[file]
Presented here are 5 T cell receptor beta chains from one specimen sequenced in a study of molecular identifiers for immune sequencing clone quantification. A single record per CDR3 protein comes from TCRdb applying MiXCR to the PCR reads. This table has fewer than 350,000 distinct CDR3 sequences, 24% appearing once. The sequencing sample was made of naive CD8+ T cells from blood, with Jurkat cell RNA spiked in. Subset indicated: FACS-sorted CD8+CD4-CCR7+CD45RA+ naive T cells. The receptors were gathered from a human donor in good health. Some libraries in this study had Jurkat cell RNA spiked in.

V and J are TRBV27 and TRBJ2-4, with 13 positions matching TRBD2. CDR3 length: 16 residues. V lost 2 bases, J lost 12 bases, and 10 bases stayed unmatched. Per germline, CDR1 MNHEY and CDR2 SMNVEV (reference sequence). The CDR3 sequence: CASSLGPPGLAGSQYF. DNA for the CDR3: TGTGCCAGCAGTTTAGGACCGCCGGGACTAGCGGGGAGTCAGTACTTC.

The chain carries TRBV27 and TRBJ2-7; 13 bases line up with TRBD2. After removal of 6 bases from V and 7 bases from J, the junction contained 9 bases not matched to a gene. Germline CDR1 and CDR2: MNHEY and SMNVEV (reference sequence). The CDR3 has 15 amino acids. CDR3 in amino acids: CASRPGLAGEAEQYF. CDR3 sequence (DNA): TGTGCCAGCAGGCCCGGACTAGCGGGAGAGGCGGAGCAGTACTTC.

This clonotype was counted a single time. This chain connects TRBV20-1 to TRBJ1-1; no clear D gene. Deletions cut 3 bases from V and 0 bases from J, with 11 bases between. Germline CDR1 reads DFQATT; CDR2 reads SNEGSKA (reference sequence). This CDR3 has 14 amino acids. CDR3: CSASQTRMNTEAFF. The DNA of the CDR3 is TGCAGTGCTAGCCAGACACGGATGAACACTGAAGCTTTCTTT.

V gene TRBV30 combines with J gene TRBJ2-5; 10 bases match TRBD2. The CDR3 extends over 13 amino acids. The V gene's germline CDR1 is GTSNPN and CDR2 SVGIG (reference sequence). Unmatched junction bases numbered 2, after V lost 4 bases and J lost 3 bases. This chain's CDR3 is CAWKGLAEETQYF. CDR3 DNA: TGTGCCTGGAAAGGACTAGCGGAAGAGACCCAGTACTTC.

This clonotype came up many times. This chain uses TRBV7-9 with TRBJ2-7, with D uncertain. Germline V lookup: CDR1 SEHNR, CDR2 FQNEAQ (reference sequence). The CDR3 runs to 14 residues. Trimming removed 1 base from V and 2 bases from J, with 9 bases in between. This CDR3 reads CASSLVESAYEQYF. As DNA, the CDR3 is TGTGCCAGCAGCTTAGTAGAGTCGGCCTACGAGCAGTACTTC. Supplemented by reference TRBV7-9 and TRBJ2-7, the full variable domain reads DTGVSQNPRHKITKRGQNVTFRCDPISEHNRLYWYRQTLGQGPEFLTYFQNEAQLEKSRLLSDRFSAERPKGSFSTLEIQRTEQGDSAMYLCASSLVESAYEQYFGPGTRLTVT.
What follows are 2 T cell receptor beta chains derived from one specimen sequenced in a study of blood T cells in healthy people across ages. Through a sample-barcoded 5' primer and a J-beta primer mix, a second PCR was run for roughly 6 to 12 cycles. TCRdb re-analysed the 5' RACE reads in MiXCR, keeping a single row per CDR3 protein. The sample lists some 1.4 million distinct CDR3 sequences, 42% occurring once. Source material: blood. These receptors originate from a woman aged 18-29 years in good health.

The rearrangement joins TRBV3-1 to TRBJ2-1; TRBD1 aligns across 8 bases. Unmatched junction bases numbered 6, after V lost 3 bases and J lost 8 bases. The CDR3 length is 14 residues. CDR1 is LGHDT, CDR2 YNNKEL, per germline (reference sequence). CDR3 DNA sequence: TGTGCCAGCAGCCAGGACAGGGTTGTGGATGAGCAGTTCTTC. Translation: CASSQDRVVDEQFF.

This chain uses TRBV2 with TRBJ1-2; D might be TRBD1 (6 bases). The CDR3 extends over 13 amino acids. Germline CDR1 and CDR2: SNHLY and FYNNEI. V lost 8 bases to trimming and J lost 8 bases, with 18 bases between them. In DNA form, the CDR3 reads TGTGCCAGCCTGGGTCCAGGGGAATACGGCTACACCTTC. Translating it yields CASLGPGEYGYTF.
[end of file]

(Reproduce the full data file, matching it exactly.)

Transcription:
Presented here are 5 T cell receptor beta chains from one specimen sequenced in a study of molecular identifiers for immune sequencing clone quantification. A single record per CDR3 protein comes from TCRdb applying MiXCR to the PCR reads. This table has fewer than 350,000 distinct CDR3 sequences, 24% appearing once. The sequencing sample was made of naive CD8+ T cells from blood, with Jurkat cell RNA spiked in. Subset indicated: FACS-sorted CD8+CD4-CCR7+CD45RA+ naive T cells. The receptors were gathered from a human donor in good health. Some libraries in this study had Jurkat cell RNA spiked in.

V and J are TRBV27 and TRBJ2-4, with 13 positions matching TRBD2. CDR3 length: 16 residues. V lost 2 bases, J lost 12 bases, and 10 bases stayed unmatched. Per germline, CDR1 MNHEY and CDR2 SMNVEV (reference sequence). The CDR3 sequence: CASSLGPPGLAGSQYF. DNA for the CDR3: TGTGCCAGCAGTTTAGGACCGCCGGGACTAGCGGGGAGTCAGTACTTC.

The chain carries TRBV27 and TRBJ2-7; 13 bases line up with TRBD2. After removal of 6 bases from V and 7 bases from J, the junction contained 9 bases not matched to a gene. Germline CDR1 and CDR2: MNHEY and SMNVEV (reference sequence). The CDR3 has 15 amino acids. CDR3 in amino acids: CASRPGLAGEAEQYF. CDR3 sequence (DNA): TGTGCCAGCAGGCCCGGACTAGCGGGAGAGGCGGAGCAGTACTTC.

This clonotype was counted a single time. This chain connects TRBV20-1 to TRBJ1-1; no clear D gene. Deletions cut 3 bases from V and 0 bases from J, with 11 bases between. Germline CDR1 reads DFQATT; CDR2 reads SNEGSKA (reference sequence). This CDR3 has 14 amino acids. CDR3: CSASQTRMNTEAFF. The DNA of the CDR3 is TGCAGTGCTAGCCAGACACGGATGAACACTGAAGCTTTCTTT.

V gene TRBV30 combines with J gene TRBJ2-5; 10 bases match TRBD2. The CDR3 extends over 13 amino acids. The V gene's germline CDR1 is GTSNPN and CDR2 SVGIG (reference sequence). Unmatched junction bases numbered 2, after V lost 4 bases and J lost 3 bases. This chain's CDR3 is CAWKGLAEETQYF. CDR3 DNA: TGTGCCTGGAAAGGACTAGCGGAAGAGACCCAGTACTTC.

This clonotype came up many times. This chain uses TRBV7-9 with TRBJ2-7, with D uncertain. Germline V lookup: CDR1 SEHNR, CDR2 FQNEAQ (reference sequence). The CDR3 runs to 14 residues. Trimming removed 1 base from V and 2 bases from J, with 9 bases in between. This CDR3 reads CASSLVESAYEQYF. As DNA, the CDR3 is TGTGCCAGCAGCTTAGTAGAGTCGGCCTACGAGCAGTACTTC. Supplemented by reference TRBV7-9 and TRBJ2-7, the full variable domain reads DTGVSQNPRHKITKRGQNVTFRCDPISEHNRLYWYRQTLGQGPEFLTYFQNEAQLEKSRLLSDRFSAERPKGSFSTLEIQRTEQGDSAMYLCASSLVESAYEQYFGPGTRLTVT.
What follows are 2 T cell receptor beta chains derived from one specimen sequenced in a study of blood T cells in healthy people across ages. Through a sample-barcoded 5' primer and a J-beta primer mix, a second PCR was run for roughly 6 to 12 cycles. TCRdb re-analysed the 5' RACE reads in MiXCR, keeping a single row per CDR3 protein. The sample lists some 1.4 million distinct CDR3 sequences, 42% occurring once. Source material: blood. These receptors originate from a woman aged 18-29 years in good health.

The rearrangement joins TRBV3-1 to TRBJ2-1; TRBD1 aligns across 8 bases. Unmatched junction bases numbered 6, after V lost 3 bases and J lost 8 bases. The CDR3 length is 14 residues. CDR1 is LGHDT, CDR2 YNNKEL, per germline (reference sequence). CDR3 DNA sequence: TGTGCCAGCAGCCAGGACAGGGTTGTGGATGAGCAGTTCTTC. Translation: CASSQDRVVDEQFF.

This chain uses TRBV2 with TRBJ1-2; D might be TRBD1 (6 bases). The CDR3 extends over 13 amino acids. Germline CDR1 and CDR2: SNHLY and FYNNEI. V lost 8 bases to trimming and J lost 8 bases, with 18 bases between them. In DNA form, the CDR3 reads TGTGCCAGCCTGGGTCCAGGGGAATACGGCTACACCTTC. Translating it yields CASLGPGEYGYTF.